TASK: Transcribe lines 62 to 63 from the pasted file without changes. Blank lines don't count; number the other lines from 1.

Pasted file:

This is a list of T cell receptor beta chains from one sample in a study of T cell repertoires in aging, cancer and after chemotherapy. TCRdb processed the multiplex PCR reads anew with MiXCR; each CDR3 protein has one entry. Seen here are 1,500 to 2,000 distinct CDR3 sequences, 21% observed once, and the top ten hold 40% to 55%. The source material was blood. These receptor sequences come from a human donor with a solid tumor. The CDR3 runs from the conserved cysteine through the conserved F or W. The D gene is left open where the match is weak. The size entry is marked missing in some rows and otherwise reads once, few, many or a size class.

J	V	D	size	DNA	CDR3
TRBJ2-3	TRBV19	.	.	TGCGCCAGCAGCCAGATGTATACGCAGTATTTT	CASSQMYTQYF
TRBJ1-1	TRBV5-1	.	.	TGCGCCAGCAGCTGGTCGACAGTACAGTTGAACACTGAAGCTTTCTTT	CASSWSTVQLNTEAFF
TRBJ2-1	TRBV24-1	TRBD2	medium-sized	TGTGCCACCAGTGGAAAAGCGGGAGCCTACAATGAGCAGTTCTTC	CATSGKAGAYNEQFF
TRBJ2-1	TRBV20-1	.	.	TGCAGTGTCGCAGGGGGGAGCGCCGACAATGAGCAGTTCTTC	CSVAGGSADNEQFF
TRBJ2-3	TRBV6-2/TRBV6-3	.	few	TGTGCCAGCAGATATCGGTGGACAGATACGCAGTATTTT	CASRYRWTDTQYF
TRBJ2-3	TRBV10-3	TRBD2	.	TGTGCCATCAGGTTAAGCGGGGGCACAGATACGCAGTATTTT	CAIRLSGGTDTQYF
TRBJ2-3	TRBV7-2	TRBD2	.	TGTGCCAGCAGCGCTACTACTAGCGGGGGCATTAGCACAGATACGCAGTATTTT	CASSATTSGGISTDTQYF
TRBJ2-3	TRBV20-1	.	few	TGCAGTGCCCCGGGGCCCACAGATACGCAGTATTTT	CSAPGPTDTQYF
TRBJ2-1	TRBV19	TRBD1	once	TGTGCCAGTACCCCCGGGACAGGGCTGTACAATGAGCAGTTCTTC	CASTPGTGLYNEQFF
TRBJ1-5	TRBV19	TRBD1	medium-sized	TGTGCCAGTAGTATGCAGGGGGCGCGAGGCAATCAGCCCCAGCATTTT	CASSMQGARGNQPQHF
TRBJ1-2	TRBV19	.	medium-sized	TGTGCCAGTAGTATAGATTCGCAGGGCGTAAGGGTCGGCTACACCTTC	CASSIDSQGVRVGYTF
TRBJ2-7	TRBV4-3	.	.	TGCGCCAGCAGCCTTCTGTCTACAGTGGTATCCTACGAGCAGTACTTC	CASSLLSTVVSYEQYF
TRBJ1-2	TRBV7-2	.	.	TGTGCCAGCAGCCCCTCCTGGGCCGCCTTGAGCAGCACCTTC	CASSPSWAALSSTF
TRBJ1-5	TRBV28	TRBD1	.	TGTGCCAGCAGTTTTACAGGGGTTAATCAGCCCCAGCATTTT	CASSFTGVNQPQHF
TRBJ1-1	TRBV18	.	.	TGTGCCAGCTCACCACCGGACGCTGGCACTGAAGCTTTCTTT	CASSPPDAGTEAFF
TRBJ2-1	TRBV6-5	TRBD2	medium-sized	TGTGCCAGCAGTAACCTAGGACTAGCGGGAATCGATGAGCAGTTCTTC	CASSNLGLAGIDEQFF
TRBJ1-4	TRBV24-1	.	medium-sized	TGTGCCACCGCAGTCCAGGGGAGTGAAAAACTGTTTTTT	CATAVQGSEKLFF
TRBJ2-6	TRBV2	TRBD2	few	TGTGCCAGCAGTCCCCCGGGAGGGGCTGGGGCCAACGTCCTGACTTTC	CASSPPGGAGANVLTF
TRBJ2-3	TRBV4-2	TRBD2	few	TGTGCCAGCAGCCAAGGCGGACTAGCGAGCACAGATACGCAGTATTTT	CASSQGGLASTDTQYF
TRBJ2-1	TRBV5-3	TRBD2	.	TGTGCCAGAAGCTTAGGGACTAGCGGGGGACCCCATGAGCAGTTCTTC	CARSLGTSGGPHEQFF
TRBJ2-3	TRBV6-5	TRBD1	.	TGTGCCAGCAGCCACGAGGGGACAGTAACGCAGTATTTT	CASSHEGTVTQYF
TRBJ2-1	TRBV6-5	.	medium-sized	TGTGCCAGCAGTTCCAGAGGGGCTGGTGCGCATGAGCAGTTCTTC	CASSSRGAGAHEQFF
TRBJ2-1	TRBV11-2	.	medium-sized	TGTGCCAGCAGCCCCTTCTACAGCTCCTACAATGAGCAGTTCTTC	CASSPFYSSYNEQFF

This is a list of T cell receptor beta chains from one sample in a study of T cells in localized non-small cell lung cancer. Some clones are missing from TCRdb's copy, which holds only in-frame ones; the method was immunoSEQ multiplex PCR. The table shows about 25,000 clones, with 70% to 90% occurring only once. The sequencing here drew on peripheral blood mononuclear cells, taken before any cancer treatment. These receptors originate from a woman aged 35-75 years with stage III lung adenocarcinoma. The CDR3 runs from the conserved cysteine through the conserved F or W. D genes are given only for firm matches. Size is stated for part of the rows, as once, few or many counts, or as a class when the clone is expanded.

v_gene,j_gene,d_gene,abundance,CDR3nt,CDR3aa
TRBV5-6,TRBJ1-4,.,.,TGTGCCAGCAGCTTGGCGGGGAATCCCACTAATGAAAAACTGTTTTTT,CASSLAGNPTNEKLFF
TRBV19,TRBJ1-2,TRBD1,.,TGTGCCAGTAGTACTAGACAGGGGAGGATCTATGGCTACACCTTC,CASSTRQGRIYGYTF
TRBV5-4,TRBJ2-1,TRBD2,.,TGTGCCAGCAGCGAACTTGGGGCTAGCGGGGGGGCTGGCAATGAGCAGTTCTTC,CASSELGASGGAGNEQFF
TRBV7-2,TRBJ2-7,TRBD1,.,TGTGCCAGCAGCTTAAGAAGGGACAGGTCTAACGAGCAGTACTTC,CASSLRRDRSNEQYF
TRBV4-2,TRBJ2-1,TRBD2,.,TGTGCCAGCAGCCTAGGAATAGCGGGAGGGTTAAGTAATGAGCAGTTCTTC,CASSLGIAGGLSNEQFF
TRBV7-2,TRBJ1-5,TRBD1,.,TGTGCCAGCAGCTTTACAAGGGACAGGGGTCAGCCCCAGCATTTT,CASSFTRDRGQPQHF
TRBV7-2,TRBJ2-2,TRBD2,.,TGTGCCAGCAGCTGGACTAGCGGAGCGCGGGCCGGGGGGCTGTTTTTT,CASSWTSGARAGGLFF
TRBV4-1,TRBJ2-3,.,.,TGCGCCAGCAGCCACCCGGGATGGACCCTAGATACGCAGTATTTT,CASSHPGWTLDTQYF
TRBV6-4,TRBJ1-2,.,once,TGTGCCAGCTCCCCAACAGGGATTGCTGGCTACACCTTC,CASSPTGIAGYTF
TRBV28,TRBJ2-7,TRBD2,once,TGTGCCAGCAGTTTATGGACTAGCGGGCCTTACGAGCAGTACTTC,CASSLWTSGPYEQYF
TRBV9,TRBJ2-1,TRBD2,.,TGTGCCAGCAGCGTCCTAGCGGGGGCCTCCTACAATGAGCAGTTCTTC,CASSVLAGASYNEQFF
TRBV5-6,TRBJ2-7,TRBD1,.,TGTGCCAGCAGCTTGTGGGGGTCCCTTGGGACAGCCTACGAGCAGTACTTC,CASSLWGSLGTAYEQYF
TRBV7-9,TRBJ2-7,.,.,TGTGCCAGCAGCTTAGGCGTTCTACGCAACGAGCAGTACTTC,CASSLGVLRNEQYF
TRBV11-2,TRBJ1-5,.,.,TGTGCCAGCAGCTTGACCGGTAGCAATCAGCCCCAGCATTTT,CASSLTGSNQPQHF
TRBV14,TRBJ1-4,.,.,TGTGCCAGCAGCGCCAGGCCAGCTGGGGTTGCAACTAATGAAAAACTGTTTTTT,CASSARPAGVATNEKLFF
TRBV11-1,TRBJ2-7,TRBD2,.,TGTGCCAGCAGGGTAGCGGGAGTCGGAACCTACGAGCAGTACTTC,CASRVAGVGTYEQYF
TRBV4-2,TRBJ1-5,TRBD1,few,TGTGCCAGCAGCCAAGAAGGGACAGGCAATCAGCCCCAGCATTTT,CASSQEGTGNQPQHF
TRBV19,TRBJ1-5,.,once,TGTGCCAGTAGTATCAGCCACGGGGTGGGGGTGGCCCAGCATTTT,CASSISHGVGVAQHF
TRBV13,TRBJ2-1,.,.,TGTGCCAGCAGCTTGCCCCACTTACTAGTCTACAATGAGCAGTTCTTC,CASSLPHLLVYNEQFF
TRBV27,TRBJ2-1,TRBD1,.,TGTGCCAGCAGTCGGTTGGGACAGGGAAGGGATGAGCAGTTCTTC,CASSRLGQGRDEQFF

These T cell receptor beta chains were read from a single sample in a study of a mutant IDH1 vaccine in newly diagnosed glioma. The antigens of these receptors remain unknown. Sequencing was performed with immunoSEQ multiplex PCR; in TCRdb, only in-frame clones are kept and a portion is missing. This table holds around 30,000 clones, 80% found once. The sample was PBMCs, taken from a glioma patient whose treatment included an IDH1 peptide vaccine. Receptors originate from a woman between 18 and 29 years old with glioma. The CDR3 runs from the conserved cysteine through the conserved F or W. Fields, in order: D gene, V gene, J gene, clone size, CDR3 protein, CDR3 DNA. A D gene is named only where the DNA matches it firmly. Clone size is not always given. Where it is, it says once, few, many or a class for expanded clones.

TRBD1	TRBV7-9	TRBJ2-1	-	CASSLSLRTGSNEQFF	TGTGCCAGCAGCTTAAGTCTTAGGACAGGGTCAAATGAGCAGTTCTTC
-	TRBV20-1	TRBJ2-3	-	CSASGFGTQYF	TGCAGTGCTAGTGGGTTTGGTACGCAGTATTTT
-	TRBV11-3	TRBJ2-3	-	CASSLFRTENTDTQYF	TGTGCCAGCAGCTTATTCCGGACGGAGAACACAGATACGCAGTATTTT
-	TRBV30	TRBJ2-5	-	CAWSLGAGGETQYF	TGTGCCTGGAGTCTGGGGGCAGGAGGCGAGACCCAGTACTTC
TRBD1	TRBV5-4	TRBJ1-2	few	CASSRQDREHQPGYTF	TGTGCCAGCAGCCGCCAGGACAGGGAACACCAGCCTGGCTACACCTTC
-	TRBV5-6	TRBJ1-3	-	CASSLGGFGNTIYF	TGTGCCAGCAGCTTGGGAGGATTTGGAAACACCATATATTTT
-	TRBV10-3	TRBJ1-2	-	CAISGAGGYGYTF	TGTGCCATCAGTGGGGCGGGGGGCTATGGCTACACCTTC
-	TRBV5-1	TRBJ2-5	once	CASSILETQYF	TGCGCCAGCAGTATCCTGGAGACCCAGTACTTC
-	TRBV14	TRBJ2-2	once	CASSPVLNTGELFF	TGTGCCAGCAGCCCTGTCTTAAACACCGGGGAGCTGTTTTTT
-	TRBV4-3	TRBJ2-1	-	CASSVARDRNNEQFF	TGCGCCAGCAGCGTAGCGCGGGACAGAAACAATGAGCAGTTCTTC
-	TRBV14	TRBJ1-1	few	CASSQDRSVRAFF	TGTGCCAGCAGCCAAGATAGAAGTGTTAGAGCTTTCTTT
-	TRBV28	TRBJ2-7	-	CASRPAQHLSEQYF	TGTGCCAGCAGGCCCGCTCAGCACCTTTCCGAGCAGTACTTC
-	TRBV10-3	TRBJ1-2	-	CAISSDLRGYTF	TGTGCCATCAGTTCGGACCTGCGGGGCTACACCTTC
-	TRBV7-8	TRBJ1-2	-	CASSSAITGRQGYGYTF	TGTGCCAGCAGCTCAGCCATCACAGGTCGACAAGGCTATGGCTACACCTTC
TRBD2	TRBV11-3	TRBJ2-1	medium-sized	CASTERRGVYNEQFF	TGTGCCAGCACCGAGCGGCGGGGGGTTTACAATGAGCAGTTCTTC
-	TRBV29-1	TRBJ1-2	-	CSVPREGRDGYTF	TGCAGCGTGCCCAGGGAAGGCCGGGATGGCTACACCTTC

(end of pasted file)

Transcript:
-	TRBV7-8	TRBJ1-2	-	CASSSAITGRQGYGYTF	TGTGCCAGCAGCTCAGCCATCACAGGTCGACAAGGCTATGGCTACACCTTC
TRBD2	TRBV11-3	TRBJ2-1	medium-sized	CASTERRGVYNEQFF	TGTGCCAGCACCGAGCGGCGGGGGGTTTACAATGAGCAGTTCTTC